Last month I had one of those “I have no idea what to expect because I went to public school” moments. The occasion was my son’s “siddur play”–an apparent rite of passage for every first grade child in Jewish day school. For the weeks leading up to the big event, my son had been practicing his line for the play and belting out songs in the bathtub. He excitedly talked about stage presence (“we have to say our line very loud”) and choreography (“this is the part when we all stand up”). And while the theater major in me could relate, the public school student in me could not.
On the big day, after dropping my son off with his class (actors need their prep-time, you know) my husband, parents, and I filed into the schools beit midrash (study hall/multi-purpose room) with cameras at the ready. What followed was 40 minutes of pure sweetness. Through words, songs, prayers, and props the class told the story of how much they have learned since those first timid days at the start of the year, and how they were now ready to receive their very own siddurim (prayer books). It didn’t matter that I only understood about 70 percent of the all-Hebrew performance. Their pride was palpable.
My son could hardly contain his excitement. He sung loudly, delivered his line as if he was on a Broadway stage, and closed his eyes, leaned his head back, and swayed with great passion when the class sang the Shema. At the conclusion of the play, when his name was called and he was handed a beautiful leather-bound siddur with his name printed in gold, it was as if he gained inches before my eyes. For a child who seems to be straddling the line between “little kid” and “big boy” (scared by the Lego Movie, but fearless during his first time on a snowboard), I watched him take a definitive step toward the latter.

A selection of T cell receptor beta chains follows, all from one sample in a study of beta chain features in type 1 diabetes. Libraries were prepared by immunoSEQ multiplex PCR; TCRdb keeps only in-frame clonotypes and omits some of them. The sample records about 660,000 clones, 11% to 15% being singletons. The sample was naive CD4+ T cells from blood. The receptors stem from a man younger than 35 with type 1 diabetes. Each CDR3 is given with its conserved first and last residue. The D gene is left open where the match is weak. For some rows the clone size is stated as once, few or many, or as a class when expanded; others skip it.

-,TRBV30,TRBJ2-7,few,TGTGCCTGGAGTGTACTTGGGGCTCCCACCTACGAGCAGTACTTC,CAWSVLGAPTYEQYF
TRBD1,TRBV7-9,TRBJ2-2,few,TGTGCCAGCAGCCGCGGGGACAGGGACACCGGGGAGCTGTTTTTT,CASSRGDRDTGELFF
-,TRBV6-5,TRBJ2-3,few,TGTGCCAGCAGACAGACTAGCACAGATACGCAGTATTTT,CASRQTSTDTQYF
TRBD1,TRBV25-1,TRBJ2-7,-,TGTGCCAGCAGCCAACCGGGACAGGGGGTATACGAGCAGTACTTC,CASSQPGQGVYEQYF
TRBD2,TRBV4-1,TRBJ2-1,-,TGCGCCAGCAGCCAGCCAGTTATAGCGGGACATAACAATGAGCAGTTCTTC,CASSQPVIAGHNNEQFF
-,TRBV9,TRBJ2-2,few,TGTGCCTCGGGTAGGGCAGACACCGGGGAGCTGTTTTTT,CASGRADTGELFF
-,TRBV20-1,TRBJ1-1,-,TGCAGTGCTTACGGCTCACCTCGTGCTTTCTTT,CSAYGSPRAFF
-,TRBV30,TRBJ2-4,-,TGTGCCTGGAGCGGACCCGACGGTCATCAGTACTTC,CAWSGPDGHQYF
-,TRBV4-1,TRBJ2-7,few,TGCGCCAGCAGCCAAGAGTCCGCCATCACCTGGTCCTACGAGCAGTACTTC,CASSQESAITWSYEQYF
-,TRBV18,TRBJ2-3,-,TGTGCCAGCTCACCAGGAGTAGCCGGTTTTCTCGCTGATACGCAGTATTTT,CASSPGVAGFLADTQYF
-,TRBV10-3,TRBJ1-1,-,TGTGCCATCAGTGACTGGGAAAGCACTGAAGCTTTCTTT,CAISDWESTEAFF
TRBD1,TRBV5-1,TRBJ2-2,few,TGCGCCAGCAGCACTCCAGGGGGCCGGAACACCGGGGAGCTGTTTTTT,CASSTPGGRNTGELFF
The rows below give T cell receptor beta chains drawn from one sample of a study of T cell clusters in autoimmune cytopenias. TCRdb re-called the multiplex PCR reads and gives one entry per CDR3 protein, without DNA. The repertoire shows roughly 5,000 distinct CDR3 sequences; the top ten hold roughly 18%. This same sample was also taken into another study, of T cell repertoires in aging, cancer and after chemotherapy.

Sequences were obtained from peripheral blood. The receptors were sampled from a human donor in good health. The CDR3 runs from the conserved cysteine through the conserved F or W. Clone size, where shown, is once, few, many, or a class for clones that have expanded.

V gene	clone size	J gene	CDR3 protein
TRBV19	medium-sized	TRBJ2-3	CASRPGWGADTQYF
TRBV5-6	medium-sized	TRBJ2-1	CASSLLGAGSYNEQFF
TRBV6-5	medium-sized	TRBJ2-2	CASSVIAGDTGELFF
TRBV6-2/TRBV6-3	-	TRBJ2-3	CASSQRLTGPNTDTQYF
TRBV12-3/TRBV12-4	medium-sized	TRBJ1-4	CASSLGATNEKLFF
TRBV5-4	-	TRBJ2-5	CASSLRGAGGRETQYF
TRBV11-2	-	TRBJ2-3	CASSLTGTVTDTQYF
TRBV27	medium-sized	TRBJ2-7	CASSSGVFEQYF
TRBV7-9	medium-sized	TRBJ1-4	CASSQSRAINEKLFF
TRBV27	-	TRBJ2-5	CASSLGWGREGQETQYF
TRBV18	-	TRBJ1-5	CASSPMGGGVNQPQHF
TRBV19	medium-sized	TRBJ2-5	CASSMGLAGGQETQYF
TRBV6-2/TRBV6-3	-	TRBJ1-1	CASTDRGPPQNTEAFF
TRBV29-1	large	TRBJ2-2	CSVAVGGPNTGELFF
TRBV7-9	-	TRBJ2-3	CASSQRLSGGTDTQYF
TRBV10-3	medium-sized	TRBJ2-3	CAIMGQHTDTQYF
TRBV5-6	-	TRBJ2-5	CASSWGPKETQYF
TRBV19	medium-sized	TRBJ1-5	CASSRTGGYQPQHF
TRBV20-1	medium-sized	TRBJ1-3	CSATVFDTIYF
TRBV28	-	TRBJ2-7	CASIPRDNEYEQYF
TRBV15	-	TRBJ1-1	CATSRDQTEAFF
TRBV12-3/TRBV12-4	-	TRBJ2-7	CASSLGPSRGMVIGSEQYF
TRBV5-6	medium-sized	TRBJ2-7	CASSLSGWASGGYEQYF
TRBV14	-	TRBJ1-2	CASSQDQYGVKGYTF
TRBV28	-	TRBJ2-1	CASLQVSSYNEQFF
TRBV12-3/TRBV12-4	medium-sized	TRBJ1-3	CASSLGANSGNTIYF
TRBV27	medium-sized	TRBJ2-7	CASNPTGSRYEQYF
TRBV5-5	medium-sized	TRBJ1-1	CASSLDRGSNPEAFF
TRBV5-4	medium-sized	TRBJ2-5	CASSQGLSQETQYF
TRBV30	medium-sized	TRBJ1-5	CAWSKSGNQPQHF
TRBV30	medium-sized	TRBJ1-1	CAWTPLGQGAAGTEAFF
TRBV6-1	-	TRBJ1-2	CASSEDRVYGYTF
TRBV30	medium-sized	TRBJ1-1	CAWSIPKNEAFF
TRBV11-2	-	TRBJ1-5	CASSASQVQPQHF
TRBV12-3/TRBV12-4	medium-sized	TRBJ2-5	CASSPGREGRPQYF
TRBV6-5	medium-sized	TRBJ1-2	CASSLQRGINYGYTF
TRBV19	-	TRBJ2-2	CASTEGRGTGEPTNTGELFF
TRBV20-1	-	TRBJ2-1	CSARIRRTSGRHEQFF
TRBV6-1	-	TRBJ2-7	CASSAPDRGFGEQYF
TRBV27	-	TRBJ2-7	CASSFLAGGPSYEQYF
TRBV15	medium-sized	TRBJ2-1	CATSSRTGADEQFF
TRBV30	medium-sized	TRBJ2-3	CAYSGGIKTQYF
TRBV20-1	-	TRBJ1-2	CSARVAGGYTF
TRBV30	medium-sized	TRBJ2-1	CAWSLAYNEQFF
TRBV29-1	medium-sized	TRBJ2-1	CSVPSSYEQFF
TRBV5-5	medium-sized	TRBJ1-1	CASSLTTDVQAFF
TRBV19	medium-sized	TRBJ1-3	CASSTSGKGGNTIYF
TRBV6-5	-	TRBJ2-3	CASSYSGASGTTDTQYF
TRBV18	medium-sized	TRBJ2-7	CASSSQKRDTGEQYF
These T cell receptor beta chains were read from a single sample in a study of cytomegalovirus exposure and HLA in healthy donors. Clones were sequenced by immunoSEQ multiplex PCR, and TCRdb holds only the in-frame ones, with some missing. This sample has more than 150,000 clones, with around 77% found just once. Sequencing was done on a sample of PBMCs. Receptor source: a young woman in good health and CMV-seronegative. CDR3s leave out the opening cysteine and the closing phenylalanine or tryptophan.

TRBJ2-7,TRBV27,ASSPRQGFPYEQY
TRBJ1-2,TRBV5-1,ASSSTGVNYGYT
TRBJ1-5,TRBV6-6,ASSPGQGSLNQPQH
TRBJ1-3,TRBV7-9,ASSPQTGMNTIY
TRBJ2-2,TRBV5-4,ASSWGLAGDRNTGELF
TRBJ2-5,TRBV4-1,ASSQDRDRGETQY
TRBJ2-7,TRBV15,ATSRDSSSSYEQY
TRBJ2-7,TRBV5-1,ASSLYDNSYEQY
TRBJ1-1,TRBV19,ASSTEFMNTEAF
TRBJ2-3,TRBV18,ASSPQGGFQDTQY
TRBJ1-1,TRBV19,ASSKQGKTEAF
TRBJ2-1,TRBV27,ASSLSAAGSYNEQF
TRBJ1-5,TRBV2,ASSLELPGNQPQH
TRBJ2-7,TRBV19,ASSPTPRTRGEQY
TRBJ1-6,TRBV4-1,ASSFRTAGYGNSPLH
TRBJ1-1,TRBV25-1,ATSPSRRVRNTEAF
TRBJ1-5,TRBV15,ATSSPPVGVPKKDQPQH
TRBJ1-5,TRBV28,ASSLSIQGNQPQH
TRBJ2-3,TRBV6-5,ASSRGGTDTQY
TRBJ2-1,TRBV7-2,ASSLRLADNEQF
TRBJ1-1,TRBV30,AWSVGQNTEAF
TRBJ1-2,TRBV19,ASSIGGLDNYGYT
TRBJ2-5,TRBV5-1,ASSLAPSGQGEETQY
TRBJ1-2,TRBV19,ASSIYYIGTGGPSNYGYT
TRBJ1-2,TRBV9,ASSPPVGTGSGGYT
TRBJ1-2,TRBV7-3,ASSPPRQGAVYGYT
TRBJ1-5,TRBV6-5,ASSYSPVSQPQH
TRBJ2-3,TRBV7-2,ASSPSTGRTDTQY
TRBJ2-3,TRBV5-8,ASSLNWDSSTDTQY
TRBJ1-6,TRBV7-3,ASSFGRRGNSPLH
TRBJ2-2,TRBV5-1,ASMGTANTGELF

He spent the rest of the day looking through his new siddur, finding the words and prayers that he knew. On the first Shabbat after he received his siddur, he declared that he was no longer going to spend his time in the “kids’ room” at shul (synagogue), and instead sat in the sanctuary with the grownups following along with the service and leading the congregation in Adon Olam at its conclusion.
My husband and I have watched all of this with great pride of our own, and renewed confidence in our decision to send our children to Jewish Day School. At the siddur play, my parents and I had exchanged a knowing glance when, in his introductory remarks, the Rabbi acknowledged all of the grandparents in attendance for raising children who have chosen to send their own children to Day School. I am sure that, when I was my son’s age, and my parents attended my first-grade school play (I have a hazy memory of dancing to Neil Diamond’s “Coming to America” and walking through a cut-out Statue of Liberty saying “My family came from Russia for religious freedom.”), they never would have imagined that several decades later they would find themselves watching their grandson’s first play performed all in Hebrew at a Jewish day school. Yet, even though they understood even less of the play than I did, there they were, marking this milestone with us because they knew how special it was for my son and for me as his mother.
And just to put the cherry on the top of this “I love my family for accepting me for who I am, even though I have chosen to live my life a little differently than them” sundae, several weeks after the siddur play, my grandmother was at our apartment and asked to see my son’s new siddur. After thumbing through its pages, she looked at me and said “I am proud of you.” It was not what I was expecting, and in that moment, I realized that though the whole Jewish Day School thing might be new to my family, the emotional connection to the Jewish people is a thread that runs deep and binds the four living generations of my family and countless generations past. When my son was presented with his own siddur in such a beautiful and meaningful way, it gave him the opportunity to grab onto this thread and pull it forward into the future.